How to Get your Finances Back on Track Post Covid
Sort out your finances and save money post-lockdown with help from Loans 2 Go…
As lockdown restrictions are gradually beginning to ease, many of us are having to take a good look at our finances and wondering how on earth we are going to get back on track again.
In a recent article Financial help during the Covid-19 pandemic, we looked at the various sources of financial help available to people affected by Covid-19. The Coronavirus Job Retention Scheme (furloughing) will now continue until the end of October, and those eligible to the Self-Employment Income Support Scheme (SEISS), will be able to claim a second and final grant in August as well as the first grant in June.
So there is still some help available over the next few months, but over and above that, what can you do to start sorting out your finances?
There are three key steps that you need to take to get on top of your finances.
Get the big picture
Getting on your feet financially is very similar to any other challenge in life, in that getting started is often the biggest obstacle to overcome. Many of us find anything to do with money difficult and scary. So we try to ignore it and hope it will all just sort itself out somehow.
But you really do have to understand the big picture of where things are at. You need to know this before you can begin to move forward.
So the first thing to do is to make two lists. The first list is of your assets i.e. all the money that you have available. For example, money in your bank account, savings and investments. If you own a home and/or car, it’s also worth estimating the value of these, just to give you a complete picture of your financial health.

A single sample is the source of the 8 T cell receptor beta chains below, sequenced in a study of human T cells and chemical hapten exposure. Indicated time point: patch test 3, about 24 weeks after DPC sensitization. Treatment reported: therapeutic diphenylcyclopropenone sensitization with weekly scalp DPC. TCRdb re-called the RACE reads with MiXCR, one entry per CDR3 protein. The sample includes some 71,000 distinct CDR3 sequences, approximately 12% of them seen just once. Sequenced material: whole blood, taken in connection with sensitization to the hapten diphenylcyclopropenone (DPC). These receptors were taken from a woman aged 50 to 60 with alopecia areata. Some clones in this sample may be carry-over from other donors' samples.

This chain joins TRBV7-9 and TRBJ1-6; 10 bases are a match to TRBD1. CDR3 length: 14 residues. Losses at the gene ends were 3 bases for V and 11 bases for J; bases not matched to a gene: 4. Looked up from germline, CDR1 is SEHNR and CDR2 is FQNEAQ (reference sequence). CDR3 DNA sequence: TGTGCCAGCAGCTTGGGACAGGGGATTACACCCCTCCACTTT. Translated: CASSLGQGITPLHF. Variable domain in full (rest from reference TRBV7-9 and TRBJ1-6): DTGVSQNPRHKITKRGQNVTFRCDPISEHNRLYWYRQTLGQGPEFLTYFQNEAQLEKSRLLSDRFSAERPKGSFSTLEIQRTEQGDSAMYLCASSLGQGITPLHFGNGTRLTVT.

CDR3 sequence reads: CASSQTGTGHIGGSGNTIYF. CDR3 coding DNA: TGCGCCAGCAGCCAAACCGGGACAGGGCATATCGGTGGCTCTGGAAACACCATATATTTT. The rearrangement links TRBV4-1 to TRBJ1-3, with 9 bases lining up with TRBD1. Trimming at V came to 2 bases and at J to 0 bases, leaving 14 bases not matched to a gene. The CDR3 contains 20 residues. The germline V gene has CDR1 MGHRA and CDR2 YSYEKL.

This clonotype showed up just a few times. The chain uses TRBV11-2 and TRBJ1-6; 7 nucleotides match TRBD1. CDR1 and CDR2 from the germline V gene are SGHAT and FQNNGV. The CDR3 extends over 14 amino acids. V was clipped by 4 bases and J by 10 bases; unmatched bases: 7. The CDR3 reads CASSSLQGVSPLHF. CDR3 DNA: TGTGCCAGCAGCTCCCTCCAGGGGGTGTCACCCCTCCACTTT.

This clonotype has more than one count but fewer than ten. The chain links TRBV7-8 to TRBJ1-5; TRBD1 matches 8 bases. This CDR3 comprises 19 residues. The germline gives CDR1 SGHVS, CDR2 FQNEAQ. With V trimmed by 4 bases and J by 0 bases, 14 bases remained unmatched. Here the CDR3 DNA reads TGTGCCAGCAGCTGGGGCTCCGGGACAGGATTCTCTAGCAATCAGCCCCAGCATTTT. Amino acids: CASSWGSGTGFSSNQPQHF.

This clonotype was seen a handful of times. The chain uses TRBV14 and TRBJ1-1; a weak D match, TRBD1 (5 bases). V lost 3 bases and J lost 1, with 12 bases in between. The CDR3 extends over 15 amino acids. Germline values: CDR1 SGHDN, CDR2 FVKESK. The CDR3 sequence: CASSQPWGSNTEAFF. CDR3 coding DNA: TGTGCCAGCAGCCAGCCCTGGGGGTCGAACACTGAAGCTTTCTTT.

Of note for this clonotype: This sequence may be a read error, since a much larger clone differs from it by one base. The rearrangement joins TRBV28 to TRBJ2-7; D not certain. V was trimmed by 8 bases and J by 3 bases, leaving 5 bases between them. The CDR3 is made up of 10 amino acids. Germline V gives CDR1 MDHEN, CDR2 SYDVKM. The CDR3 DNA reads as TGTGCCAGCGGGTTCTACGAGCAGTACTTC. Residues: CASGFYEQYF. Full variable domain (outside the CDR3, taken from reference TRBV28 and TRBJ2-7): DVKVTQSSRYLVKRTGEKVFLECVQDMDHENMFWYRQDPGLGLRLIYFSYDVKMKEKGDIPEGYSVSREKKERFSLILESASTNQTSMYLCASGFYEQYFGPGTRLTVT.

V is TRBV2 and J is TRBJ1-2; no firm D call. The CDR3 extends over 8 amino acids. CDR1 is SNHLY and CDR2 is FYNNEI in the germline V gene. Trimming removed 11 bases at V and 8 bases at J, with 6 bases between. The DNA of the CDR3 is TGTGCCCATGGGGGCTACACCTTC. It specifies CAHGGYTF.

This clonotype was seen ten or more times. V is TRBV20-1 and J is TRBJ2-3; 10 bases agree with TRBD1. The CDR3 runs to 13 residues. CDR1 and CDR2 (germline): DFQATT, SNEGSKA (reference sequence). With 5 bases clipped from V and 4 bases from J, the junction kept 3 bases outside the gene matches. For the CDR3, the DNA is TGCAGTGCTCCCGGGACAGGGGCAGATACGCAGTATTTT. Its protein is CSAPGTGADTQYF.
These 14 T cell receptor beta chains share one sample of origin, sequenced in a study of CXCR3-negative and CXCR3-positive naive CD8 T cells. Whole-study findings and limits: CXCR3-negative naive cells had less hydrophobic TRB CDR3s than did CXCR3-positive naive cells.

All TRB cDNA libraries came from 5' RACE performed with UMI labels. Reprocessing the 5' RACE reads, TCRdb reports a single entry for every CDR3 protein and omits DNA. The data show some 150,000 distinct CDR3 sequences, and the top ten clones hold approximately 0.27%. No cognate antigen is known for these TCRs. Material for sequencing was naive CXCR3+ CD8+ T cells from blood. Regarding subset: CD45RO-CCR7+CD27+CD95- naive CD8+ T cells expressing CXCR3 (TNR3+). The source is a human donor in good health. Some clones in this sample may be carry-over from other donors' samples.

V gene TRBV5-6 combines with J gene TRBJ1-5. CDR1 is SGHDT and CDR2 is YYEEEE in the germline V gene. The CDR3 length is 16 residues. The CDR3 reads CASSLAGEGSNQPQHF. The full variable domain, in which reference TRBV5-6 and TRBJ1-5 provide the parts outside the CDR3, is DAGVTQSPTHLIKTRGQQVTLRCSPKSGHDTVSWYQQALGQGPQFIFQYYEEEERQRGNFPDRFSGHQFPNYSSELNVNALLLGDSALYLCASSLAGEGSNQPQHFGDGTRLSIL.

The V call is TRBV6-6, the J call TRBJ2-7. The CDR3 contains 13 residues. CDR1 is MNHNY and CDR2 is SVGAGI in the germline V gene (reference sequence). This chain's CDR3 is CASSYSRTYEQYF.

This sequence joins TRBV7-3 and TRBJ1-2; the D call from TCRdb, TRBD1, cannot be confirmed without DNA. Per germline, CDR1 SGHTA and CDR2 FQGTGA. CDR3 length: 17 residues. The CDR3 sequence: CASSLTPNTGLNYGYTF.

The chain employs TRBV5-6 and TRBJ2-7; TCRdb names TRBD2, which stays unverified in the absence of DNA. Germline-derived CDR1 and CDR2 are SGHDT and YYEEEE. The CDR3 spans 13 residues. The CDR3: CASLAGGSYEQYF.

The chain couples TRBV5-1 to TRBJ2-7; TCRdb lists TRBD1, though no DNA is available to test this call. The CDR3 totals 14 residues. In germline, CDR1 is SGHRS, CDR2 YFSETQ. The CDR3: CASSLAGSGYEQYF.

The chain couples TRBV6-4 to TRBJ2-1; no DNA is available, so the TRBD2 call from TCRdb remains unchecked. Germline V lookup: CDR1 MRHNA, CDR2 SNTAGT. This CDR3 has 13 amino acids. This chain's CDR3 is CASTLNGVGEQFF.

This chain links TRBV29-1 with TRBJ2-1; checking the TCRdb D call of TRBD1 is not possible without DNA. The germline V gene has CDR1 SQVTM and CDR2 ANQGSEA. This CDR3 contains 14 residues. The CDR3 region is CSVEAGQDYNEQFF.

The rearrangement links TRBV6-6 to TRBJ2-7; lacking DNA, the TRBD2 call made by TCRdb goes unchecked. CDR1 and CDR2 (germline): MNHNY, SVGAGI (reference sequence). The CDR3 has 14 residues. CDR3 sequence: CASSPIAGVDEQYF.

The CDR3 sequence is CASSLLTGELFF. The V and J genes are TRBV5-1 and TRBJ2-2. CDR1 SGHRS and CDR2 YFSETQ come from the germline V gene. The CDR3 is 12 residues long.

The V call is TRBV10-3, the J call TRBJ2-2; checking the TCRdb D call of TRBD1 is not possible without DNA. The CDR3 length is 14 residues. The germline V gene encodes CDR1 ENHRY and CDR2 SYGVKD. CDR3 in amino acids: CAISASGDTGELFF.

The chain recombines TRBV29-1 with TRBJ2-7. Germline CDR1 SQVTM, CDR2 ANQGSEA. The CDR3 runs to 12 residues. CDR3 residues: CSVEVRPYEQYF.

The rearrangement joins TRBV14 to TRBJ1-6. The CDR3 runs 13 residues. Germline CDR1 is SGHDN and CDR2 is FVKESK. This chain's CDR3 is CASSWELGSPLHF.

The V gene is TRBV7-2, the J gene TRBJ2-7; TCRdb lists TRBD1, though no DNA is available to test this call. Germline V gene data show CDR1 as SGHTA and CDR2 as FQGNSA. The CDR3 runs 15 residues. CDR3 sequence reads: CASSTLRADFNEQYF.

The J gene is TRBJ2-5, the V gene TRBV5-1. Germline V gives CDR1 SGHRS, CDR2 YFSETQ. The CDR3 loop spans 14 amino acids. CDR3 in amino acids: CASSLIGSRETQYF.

Your second list should be of your debts i.e. everything you owe. Include mortgage (if you have one), other loans, bank overdrafts and credit cards.
You need to be particularly concerned about your non-mortgage debts. A mortgage is generally viewed as “good” debt ie a debt that is necessary to keep the roof over your head. You are also hopefully building up some equity in your home that can help you later on. But non-mortgage debts are classed as “bad” debts because they often carry high rates of interest which means they are difficult to repay and can easily spiral out of control. To learn more about the difference between good and bad debt, read our article Is there such a thing as good debt?
So when you take a look at the big picture of your finances it may be worth seeing if there is any bad debt that you are in a position to repay. Because if that bad debt is causing you to struggle from month to month and get more into debt, it could be better to get rid of that debt even if that means dipping into your savings. So paying off debt could help you to save money.
But first let’s look more at the month to month situation.
Draw up a monthly budget that works for you
Having a clear monthly budget – and sticking to it – really is the only way to sort out your ongoing finances. So many of us overspend each month without really realising it, and this just leads to your bad debt – such as overdraft and credit cards – climbing up and up.
So there are now two more lists to make. It’s up to you whether you do this in a notebook or on a computer or app. But it needs to be done.